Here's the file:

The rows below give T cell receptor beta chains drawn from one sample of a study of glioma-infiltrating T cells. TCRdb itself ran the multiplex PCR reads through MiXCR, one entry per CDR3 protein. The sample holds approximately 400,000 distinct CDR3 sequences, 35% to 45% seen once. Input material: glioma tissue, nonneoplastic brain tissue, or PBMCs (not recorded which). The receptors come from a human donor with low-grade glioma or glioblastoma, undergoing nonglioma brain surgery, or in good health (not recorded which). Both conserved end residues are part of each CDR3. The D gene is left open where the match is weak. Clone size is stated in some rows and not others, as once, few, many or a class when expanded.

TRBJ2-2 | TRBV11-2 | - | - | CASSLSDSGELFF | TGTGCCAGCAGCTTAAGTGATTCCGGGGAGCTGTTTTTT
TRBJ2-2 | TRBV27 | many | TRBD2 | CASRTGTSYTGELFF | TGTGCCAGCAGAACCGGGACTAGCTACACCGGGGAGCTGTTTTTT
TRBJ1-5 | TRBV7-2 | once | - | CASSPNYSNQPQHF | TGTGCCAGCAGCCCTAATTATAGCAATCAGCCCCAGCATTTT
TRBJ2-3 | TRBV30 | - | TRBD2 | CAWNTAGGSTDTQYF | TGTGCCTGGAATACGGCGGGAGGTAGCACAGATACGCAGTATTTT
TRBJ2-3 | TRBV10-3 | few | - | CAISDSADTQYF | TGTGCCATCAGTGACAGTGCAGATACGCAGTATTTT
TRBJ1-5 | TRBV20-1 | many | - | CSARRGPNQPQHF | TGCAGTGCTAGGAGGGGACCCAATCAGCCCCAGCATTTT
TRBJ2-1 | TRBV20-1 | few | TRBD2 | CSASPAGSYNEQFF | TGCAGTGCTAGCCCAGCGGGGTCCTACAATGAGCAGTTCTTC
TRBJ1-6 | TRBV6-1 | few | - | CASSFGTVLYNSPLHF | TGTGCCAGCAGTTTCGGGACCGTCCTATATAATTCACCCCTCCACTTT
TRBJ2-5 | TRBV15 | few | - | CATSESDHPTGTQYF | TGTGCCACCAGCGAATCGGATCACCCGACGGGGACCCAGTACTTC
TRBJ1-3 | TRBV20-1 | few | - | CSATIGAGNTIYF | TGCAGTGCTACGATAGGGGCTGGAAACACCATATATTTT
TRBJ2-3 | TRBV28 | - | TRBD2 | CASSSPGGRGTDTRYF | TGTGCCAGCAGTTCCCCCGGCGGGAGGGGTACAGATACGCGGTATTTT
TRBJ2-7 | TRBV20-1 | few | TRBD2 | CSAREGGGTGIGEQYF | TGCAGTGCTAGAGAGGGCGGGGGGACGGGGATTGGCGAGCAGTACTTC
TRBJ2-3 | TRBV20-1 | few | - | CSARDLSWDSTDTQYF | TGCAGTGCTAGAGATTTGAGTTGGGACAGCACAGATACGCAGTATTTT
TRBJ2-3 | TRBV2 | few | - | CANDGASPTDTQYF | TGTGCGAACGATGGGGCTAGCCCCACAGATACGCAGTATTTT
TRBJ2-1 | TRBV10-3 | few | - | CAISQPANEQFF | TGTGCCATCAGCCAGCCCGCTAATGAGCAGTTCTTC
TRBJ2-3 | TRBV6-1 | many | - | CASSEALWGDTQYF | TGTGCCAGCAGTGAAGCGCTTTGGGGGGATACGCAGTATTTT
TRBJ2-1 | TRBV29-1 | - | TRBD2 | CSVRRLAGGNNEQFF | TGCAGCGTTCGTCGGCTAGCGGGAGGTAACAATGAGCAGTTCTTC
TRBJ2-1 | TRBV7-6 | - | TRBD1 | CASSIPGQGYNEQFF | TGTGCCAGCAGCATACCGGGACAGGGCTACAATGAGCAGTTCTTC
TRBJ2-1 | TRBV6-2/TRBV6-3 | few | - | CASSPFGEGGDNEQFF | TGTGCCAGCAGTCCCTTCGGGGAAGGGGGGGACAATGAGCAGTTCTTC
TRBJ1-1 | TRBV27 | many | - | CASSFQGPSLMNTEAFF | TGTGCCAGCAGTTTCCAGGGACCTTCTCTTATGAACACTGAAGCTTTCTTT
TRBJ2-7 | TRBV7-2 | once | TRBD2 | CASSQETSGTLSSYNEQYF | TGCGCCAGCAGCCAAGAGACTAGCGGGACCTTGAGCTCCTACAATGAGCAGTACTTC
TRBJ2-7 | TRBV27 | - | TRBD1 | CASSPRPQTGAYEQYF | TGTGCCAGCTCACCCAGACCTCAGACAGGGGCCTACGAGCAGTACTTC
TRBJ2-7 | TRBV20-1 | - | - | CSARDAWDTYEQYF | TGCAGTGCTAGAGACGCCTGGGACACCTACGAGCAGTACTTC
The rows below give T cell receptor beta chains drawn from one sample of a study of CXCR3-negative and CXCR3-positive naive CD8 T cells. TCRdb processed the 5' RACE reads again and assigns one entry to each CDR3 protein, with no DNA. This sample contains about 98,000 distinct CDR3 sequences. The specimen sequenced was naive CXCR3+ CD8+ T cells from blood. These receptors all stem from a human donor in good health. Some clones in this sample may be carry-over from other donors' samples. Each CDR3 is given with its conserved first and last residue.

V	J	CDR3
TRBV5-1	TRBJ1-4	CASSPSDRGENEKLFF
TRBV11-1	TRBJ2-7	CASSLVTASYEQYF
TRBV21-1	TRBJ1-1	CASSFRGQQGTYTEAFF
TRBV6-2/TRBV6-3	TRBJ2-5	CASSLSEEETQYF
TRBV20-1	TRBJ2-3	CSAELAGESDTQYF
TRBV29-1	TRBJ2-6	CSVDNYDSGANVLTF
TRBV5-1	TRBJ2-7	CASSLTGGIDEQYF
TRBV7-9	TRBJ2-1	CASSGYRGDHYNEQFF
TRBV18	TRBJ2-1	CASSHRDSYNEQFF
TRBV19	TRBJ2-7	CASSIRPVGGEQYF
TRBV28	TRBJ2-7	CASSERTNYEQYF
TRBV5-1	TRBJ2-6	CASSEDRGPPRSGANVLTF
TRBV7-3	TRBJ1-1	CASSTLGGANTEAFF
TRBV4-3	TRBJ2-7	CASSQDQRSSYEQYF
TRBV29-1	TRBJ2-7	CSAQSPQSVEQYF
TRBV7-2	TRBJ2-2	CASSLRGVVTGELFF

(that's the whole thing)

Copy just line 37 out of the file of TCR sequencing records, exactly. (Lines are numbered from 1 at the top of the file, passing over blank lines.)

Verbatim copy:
TRBV28	TRBJ2-7	CASSERTNYEQYF